WASHINGTON — A stinging loss Tuesday in Massachusetts has cost President Barack Obama and the Democrats their 60-vote Senate majority, sending health care overhaul to the emergency room in fragile condition.
The president's top domestic initiative is not dead by any means, and leaders vowed to push ahead as if the damage could be repaired.
But rank-and-file Democrats splintered on how to save the bill even before the Massachusetts results were official. Republicans said don't even bother: The election of state Sen. Scott Brown sent a message that the health care bill should be scrapped.
Obama and party leaders anxiously worked through fallback options — none good. The main idea involves persuading House Democrats to pass a Senate bill that many have serious problems with. Another alternative calls for Senate Democrats to promise to make changes to the bill later on.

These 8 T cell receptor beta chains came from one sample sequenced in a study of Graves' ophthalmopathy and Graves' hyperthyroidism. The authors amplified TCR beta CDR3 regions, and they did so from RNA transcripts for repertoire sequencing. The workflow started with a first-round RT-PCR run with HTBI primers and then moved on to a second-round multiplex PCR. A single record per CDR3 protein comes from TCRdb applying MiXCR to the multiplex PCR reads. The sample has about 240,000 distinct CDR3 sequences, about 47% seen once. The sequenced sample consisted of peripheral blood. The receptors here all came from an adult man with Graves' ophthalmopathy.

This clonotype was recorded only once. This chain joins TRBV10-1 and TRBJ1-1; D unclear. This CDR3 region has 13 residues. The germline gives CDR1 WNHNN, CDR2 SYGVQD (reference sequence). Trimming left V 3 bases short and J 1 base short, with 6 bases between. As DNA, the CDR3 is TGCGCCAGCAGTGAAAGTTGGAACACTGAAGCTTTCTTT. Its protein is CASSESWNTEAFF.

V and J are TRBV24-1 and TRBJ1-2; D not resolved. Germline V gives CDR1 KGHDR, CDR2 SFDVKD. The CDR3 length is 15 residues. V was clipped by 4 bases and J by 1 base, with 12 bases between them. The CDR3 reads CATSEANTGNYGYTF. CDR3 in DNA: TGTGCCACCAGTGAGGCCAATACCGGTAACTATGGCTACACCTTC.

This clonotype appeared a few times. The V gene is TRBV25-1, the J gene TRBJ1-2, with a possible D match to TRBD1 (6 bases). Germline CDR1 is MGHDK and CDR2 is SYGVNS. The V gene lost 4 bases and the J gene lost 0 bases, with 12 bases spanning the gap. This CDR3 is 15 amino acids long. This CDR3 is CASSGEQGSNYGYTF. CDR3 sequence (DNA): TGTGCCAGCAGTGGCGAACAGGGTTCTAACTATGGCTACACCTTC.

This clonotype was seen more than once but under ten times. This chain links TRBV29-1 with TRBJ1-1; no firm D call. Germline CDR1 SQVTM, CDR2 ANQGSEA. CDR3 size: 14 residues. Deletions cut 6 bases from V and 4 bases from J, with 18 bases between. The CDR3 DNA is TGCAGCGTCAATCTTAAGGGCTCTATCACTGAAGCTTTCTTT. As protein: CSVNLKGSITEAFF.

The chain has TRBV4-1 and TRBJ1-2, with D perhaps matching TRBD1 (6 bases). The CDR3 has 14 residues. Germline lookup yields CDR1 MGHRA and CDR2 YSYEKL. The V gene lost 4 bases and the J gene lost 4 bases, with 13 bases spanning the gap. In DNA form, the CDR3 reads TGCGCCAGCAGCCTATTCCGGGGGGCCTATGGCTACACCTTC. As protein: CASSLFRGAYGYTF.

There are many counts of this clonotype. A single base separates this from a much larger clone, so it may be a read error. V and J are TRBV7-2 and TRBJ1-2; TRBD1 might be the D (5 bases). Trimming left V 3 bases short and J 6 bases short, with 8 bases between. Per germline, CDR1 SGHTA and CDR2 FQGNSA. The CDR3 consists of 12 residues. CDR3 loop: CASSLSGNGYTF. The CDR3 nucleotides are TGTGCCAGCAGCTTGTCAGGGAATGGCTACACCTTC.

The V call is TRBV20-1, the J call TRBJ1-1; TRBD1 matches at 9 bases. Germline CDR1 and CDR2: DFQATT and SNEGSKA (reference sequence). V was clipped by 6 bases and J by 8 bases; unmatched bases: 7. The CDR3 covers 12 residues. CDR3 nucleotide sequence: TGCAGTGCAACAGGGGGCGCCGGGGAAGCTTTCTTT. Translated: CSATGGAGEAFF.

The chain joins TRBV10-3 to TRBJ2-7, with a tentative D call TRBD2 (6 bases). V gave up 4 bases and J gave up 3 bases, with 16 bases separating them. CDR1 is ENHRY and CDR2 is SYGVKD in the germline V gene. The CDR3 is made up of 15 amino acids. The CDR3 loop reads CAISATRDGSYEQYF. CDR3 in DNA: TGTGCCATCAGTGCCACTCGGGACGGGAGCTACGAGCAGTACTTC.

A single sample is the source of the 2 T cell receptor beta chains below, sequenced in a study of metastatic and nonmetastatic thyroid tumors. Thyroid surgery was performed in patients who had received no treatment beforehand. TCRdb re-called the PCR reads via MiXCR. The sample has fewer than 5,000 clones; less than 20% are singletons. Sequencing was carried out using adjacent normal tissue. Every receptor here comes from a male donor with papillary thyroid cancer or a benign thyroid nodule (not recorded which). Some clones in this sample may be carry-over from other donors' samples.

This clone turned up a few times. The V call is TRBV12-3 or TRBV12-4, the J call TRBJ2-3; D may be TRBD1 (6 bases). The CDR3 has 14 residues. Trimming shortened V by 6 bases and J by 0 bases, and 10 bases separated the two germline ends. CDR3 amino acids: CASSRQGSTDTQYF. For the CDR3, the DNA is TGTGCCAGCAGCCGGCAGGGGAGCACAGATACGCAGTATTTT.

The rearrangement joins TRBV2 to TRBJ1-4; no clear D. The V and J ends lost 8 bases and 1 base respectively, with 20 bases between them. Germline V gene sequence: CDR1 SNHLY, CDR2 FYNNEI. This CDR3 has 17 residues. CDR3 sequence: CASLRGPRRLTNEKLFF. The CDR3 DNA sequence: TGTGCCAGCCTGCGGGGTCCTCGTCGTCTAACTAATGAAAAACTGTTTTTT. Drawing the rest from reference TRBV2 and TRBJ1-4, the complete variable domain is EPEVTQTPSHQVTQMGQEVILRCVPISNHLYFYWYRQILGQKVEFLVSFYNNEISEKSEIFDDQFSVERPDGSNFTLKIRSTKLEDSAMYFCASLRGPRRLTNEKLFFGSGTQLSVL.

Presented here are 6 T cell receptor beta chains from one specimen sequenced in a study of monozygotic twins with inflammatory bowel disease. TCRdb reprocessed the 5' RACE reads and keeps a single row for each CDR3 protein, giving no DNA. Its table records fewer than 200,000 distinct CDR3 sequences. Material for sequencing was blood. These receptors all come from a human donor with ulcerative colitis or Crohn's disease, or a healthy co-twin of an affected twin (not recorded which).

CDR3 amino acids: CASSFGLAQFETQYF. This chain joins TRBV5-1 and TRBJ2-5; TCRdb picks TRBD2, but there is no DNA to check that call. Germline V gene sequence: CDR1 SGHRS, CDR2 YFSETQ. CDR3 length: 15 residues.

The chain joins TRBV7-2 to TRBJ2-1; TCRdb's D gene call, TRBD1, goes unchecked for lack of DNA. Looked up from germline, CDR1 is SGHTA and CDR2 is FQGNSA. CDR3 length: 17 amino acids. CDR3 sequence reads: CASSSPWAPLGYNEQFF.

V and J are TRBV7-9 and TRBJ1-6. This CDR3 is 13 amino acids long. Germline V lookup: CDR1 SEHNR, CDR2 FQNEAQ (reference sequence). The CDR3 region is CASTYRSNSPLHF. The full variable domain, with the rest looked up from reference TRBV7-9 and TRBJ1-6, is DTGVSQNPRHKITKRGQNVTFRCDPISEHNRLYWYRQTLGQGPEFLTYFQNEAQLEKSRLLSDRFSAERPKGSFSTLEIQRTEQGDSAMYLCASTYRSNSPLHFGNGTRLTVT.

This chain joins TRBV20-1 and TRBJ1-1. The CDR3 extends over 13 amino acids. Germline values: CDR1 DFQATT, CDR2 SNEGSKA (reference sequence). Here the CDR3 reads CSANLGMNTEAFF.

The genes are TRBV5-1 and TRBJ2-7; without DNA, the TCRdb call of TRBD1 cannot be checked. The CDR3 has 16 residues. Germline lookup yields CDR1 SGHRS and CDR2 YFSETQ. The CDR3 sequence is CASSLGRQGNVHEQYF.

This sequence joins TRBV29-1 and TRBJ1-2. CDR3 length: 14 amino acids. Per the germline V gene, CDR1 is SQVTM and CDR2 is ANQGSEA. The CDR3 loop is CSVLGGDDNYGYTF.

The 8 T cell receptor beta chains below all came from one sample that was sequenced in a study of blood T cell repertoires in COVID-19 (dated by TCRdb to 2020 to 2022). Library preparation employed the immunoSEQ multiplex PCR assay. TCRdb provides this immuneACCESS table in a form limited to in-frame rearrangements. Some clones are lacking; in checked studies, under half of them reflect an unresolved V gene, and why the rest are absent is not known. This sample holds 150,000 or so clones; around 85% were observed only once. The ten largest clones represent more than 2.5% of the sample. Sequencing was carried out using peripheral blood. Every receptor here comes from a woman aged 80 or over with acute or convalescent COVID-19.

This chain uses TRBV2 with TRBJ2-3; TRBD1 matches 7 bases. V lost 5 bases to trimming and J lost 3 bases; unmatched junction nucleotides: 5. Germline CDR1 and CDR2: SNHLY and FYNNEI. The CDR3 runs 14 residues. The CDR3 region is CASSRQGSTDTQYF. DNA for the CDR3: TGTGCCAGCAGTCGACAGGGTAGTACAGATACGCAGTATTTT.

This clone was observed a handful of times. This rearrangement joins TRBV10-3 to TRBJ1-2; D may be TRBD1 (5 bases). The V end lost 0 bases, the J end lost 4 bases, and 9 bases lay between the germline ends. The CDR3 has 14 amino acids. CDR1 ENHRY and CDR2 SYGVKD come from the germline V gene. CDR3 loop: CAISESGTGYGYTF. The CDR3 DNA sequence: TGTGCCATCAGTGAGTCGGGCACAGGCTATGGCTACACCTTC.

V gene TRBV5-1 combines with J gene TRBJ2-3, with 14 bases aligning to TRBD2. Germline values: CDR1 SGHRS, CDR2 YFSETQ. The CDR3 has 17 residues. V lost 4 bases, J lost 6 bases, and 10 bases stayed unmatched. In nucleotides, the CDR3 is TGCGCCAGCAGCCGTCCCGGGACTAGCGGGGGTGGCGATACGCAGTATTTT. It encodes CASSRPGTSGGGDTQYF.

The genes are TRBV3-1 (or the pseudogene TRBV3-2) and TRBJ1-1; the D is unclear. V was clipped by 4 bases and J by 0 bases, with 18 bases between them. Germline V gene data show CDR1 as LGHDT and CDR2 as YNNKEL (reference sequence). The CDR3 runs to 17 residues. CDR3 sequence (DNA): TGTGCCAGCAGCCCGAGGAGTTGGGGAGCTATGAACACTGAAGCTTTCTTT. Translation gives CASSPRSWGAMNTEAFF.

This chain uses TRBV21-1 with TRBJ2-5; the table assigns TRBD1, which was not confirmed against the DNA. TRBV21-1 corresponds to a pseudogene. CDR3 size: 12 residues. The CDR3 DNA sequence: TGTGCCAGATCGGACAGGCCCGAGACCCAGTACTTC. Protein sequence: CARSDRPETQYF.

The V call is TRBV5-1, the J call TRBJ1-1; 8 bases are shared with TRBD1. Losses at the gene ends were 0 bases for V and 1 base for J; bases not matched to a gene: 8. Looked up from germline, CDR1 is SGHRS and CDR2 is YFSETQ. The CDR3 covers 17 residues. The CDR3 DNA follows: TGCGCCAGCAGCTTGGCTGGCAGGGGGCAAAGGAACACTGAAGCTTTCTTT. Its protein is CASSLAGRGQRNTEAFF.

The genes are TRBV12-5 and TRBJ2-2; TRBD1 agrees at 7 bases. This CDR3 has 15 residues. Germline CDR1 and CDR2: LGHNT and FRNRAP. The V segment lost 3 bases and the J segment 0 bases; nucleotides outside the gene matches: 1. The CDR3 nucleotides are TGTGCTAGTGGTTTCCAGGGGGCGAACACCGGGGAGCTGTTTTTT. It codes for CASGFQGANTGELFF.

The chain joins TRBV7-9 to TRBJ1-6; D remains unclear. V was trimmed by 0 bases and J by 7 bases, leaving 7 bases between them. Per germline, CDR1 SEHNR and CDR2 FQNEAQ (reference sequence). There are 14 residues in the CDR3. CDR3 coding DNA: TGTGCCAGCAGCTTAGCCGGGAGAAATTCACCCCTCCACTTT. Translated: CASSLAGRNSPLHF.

Democrats don't appear to have enough time to resolve differences between the House and Senate bills — and get cost and coverage estimates back from the Congressional Budget Office — before Brown is sworn in.
"How do we do it with 59?" lamented liberal Rep. Anthony Weiner, D-N.Y.
Independents turned against the sweeping health care legislation and the Democratic base lost its enthusiasm, Weiner continued. Democratic lawmakers must show they got the message by regrouping, considering a time-out on health care and perhaps passing a more modest bill, he argued.
Moderate Sen. Jim Webb, D-Va., said the Senate should not hold any further votes on health care until Brown is seated.
But other Democrats said they feel the need to act even more urgently.
"There is only one guarantee — that if we don't pass something the notion of trying to put Humpty Dumpty together again is a real long shot," said Rep. Patrick Kennedy, D-R.I., son of the late senator. "If you understand the legislative process, it's a lot easier to pass something and fix it later."
The legislation would expand coverage to more than 30 million Americans now uninsured, while attempting to rein in health care costs.